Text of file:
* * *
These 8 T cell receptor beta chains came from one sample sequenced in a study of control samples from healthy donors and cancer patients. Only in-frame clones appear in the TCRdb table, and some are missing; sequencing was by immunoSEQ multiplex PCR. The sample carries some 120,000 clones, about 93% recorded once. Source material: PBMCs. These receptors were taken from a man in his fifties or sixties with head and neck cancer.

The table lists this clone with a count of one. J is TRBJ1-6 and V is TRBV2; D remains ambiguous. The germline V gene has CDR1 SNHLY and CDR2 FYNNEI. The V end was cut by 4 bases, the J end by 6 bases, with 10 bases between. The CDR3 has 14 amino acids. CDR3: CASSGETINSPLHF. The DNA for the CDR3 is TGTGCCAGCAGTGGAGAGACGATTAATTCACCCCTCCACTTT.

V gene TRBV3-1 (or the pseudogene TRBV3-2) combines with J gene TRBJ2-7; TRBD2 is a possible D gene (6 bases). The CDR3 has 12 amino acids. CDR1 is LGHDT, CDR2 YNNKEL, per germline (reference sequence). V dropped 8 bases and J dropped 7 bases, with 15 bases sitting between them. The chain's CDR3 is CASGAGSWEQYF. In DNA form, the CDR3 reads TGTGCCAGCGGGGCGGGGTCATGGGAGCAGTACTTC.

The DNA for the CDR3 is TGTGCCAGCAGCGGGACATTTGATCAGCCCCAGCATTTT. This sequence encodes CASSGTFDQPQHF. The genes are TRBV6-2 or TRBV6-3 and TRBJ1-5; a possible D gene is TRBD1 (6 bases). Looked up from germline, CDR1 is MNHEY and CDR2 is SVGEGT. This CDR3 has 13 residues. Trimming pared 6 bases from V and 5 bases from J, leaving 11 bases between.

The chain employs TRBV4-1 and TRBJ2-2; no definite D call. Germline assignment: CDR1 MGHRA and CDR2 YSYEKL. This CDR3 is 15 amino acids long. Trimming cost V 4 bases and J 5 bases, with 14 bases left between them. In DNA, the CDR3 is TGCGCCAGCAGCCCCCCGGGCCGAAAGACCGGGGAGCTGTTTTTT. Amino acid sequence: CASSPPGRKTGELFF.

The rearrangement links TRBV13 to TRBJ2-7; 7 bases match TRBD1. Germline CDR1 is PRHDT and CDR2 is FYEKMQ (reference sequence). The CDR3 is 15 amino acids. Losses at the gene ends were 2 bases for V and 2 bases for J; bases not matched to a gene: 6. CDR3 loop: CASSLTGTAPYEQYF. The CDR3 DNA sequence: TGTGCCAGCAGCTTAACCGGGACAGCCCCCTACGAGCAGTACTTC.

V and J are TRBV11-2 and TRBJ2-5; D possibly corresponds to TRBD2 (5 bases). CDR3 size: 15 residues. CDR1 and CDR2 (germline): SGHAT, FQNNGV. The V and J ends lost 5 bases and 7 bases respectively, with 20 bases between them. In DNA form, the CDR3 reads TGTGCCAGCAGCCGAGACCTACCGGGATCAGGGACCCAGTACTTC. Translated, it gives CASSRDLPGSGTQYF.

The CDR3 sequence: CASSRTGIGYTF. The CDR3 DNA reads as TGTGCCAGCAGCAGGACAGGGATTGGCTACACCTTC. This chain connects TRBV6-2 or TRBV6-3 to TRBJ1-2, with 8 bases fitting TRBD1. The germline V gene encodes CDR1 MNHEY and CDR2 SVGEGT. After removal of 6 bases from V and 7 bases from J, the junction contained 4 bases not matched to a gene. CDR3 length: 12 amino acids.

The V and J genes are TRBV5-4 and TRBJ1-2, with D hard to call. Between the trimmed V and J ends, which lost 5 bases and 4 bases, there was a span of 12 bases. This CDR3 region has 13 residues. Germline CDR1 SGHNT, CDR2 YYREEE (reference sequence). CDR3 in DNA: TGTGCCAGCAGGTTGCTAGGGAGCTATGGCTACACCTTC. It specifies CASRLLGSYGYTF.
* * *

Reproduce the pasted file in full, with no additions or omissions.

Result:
These 8 T cell receptor beta chains came from one sample sequenced in a study of control samples from healthy donors and cancer patients. Only in-frame clones appear in the TCRdb table, and some are missing; sequencing was by immunoSEQ multiplex PCR. The sample carries some 120,000 clones, about 93% recorded once. Source material: PBMCs. These receptors were taken from a man in his fifties or sixties with head and neck cancer.

The table lists this clone with a count of one. J is TRBJ1-6 and V is TRBV2; D remains ambiguous. The germline V gene has CDR1 SNHLY and CDR2 FYNNEI. The V end was cut by 4 bases, the J end by 6 bases, with 10 bases between. The CDR3 has 14 amino acids. CDR3: CASSGETINSPLHF. The DNA for the CDR3 is TGTGCCAGCAGTGGAGAGACGATTAATTCACCCCTCCACTTT.

V gene TRBV3-1 (or the pseudogene TRBV3-2) combines with J gene TRBJ2-7; TRBD2 is a possible D gene (6 bases). The CDR3 has 12 amino acids. CDR1 is LGHDT, CDR2 YNNKEL, per germline (reference sequence). V dropped 8 bases and J dropped 7 bases, with 15 bases sitting between them. The chain's CDR3 is CASGAGSWEQYF. In DNA form, the CDR3 reads TGTGCCAGCGGGGCGGGGTCATGGGAGCAGTACTTC.

The DNA for the CDR3 is TGTGCCAGCAGCGGGACATTTGATCAGCCCCAGCATTTT. This sequence encodes CASSGTFDQPQHF. The genes are TRBV6-2 or TRBV6-3 and TRBJ1-5; a possible D gene is TRBD1 (6 bases). Looked up from germline, CDR1 is MNHEY and CDR2 is SVGEGT. This CDR3 has 13 residues. Trimming pared 6 bases from V and 5 bases from J, leaving 11 bases between.

The chain employs TRBV4-1 and TRBJ2-2; no definite D call. Germline assignment: CDR1 MGHRA and CDR2 YSYEKL. This CDR3 is 15 amino acids long. Trimming cost V 4 bases and J 5 bases, with 14 bases left between them. In DNA, the CDR3 is TGCGCCAGCAGCCCCCCGGGCCGAAAGACCGGGGAGCTGTTTTTT. Amino acid sequence: CASSPPGRKTGELFF.

The rearrangement links TRBV13 to TRBJ2-7; 7 bases match TRBD1. Germline CDR1 is PRHDT and CDR2 is FYEKMQ (reference sequence). The CDR3 is 15 amino acids. Losses at the gene ends were 2 bases for V and 2 bases for J; bases not matched to a gene: 6. CDR3 loop: CASSLTGTAPYEQYF. The CDR3 DNA sequence: TGTGCCAGCAGCTTAACCGGGACAGCCCCCTACGAGCAGTACTTC.

V and J are TRBV11-2 and TRBJ2-5; D possibly corresponds to TRBD2 (5 bases). CDR3 size: 15 residues. CDR1 and CDR2 (germline): SGHAT, FQNNGV. The V and J ends lost 5 bases and 7 bases respectively, with 20 bases between them. In DNA form, the CDR3 reads TGTGCCAGCAGCCGAGACCTACCGGGATCAGGGACCCAGTACTTC. Translated, it gives CASSRDLPGSGTQYF.

The CDR3 sequence: CASSRTGIGYTF. The CDR3 DNA reads as TGTGCCAGCAGCAGGACAGGGATTGGCTACACCTTC. This chain connects TRBV6-2 or TRBV6-3 to TRBJ1-2, with 8 bases fitting TRBD1. The germline V gene encodes CDR1 MNHEY and CDR2 SVGEGT. After removal of 6 bases from V and 7 bases from J, the junction contained 4 bases not matched to a gene. CDR3 length: 12 amino acids.

The V and J genes are TRBV5-4 and TRBJ1-2, with D hard to call. Between the trimmed V and J ends, which lost 5 bases and 4 bases, there was a span of 12 bases. This CDR3 region has 13 residues. Germline CDR1 SGHNT, CDR2 YYREEE (reference sequence). CDR3 in DNA: TGTGCCAGCAGGTTGCTAGGGAGCTATGGCTACACCTTC. It specifies CASRLLGSYGYTF.